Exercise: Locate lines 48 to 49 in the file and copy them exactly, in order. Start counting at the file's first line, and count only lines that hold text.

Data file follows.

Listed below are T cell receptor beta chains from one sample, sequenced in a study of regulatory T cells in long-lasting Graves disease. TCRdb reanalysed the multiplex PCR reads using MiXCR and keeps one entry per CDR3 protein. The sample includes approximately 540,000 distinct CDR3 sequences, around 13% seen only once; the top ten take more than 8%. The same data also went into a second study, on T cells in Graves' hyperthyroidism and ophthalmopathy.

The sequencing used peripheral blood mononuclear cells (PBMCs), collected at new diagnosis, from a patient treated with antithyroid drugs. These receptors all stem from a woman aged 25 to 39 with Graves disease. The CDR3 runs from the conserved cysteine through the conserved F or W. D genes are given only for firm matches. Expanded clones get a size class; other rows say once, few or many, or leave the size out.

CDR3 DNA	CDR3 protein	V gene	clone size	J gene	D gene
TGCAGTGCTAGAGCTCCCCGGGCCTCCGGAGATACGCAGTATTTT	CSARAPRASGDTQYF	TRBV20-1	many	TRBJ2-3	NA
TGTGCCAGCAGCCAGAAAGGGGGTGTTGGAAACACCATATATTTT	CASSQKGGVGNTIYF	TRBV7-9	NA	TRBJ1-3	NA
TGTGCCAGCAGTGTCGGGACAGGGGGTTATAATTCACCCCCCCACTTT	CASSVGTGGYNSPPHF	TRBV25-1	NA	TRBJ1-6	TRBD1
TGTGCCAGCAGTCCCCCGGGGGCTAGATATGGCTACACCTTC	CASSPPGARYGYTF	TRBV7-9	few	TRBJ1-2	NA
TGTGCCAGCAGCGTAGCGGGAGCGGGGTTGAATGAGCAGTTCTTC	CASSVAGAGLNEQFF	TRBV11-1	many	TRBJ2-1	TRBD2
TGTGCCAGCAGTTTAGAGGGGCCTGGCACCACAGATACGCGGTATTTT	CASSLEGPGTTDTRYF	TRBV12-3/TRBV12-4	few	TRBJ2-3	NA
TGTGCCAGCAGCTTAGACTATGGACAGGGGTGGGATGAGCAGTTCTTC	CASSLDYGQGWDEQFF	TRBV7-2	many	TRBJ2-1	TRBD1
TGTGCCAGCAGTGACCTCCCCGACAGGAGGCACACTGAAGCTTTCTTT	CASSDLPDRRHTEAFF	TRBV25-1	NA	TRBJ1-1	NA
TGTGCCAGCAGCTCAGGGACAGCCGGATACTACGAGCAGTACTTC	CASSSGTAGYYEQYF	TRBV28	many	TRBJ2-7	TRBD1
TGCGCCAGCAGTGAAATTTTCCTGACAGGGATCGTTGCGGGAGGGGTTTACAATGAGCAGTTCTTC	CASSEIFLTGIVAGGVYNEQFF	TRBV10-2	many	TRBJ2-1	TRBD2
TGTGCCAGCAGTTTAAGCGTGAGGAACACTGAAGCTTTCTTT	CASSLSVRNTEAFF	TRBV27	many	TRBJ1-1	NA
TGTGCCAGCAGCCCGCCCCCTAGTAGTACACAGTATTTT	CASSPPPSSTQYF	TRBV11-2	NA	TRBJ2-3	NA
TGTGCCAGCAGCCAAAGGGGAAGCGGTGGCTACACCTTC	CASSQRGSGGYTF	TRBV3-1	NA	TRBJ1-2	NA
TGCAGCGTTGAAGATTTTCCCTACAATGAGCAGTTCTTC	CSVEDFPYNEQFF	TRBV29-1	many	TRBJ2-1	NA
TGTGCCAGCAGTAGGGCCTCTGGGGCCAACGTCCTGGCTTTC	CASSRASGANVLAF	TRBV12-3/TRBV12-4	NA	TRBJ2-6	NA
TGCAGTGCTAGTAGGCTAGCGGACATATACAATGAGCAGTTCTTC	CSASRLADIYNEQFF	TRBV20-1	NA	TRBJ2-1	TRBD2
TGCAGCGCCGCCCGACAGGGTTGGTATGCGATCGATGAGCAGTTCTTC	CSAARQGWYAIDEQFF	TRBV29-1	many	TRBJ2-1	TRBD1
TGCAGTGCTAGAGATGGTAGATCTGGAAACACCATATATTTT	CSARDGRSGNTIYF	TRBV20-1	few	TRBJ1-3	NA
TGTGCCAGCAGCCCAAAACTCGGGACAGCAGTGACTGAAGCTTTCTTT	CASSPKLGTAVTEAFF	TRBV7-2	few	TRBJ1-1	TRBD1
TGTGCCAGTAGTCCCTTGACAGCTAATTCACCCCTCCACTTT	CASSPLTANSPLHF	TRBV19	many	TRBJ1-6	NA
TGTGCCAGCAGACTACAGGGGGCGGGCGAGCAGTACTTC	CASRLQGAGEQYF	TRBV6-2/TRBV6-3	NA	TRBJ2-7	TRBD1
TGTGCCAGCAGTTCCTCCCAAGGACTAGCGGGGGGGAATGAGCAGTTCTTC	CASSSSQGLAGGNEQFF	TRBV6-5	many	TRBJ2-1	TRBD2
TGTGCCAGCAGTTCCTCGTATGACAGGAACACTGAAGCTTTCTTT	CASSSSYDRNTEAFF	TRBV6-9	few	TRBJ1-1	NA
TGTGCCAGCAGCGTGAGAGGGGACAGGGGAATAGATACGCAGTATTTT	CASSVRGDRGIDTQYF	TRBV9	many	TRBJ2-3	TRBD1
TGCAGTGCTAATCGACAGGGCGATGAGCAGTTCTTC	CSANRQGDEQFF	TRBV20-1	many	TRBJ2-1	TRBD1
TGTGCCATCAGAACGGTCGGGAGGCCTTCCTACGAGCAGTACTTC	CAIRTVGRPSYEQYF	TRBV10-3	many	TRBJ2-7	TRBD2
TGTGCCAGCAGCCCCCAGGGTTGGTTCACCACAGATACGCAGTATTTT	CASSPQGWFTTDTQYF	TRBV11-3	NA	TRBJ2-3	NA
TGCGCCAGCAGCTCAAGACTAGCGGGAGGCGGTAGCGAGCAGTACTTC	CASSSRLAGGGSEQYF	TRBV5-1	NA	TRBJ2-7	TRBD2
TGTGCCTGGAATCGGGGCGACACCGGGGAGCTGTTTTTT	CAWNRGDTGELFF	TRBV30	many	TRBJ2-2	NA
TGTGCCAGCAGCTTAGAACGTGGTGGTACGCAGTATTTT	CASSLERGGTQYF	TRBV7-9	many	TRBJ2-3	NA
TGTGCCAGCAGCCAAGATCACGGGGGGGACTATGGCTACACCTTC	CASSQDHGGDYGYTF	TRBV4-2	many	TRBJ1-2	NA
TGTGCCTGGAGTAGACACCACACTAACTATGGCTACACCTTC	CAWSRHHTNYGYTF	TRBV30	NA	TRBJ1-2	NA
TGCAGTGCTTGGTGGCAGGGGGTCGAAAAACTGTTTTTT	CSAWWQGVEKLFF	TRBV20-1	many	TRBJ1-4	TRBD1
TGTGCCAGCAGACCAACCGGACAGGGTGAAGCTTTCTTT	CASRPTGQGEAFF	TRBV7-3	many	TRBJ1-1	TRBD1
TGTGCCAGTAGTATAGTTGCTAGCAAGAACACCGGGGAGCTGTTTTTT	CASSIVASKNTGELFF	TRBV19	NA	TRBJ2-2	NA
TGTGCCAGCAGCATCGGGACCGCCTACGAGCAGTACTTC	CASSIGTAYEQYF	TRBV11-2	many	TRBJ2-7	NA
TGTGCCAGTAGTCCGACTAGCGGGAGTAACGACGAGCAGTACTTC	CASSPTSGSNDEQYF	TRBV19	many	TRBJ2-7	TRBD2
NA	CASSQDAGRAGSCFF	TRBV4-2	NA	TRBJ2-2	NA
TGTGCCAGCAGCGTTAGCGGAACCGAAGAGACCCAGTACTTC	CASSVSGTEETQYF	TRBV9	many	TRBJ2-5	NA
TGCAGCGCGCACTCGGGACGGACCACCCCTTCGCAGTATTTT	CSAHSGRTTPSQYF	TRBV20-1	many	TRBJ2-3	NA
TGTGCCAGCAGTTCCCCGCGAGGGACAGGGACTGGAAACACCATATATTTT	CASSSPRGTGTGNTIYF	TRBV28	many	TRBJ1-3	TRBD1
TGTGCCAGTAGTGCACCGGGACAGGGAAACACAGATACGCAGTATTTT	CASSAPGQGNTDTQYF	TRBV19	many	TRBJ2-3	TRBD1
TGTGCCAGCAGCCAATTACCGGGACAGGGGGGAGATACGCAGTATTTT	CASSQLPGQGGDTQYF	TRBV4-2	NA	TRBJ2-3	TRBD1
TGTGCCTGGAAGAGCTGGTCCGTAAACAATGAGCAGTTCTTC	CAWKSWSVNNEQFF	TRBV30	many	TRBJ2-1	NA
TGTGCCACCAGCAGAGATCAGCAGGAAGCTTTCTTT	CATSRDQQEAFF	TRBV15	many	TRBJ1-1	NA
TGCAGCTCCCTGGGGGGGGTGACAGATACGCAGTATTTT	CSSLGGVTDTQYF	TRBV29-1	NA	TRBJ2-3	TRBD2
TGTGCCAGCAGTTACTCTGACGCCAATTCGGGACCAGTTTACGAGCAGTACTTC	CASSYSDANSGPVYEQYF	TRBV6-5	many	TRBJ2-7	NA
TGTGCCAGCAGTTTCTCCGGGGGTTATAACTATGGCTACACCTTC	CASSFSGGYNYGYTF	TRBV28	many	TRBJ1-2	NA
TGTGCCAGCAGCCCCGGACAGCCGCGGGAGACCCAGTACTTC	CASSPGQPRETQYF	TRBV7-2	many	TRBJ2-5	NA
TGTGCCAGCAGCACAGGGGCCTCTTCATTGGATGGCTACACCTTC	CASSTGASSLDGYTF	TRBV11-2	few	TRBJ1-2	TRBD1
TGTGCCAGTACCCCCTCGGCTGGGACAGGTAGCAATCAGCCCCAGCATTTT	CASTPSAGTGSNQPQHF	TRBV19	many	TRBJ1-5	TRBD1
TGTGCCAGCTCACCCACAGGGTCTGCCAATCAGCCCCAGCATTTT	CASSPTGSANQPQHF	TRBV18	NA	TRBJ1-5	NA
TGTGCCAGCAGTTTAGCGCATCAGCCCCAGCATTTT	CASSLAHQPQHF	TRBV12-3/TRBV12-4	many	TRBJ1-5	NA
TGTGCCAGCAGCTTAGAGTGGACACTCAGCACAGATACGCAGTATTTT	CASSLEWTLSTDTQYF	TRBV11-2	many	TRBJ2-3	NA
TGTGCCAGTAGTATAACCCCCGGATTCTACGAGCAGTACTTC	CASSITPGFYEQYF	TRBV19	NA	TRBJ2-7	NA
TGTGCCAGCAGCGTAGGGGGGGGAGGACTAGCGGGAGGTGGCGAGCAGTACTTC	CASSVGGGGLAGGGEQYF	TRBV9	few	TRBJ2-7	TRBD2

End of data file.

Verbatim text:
TGTGCCACCAGCAGAGATCAGCAGGAAGCTTTCTTT	CATSRDQQEAFF	TRBV15	many	TRBJ1-1	NA
TGCAGCTCCCTGGGGGGGGTGACAGATACGCAGTATTTT	CSSLGGVTDTQYF	TRBV29-1	NA	TRBJ2-3	TRBD2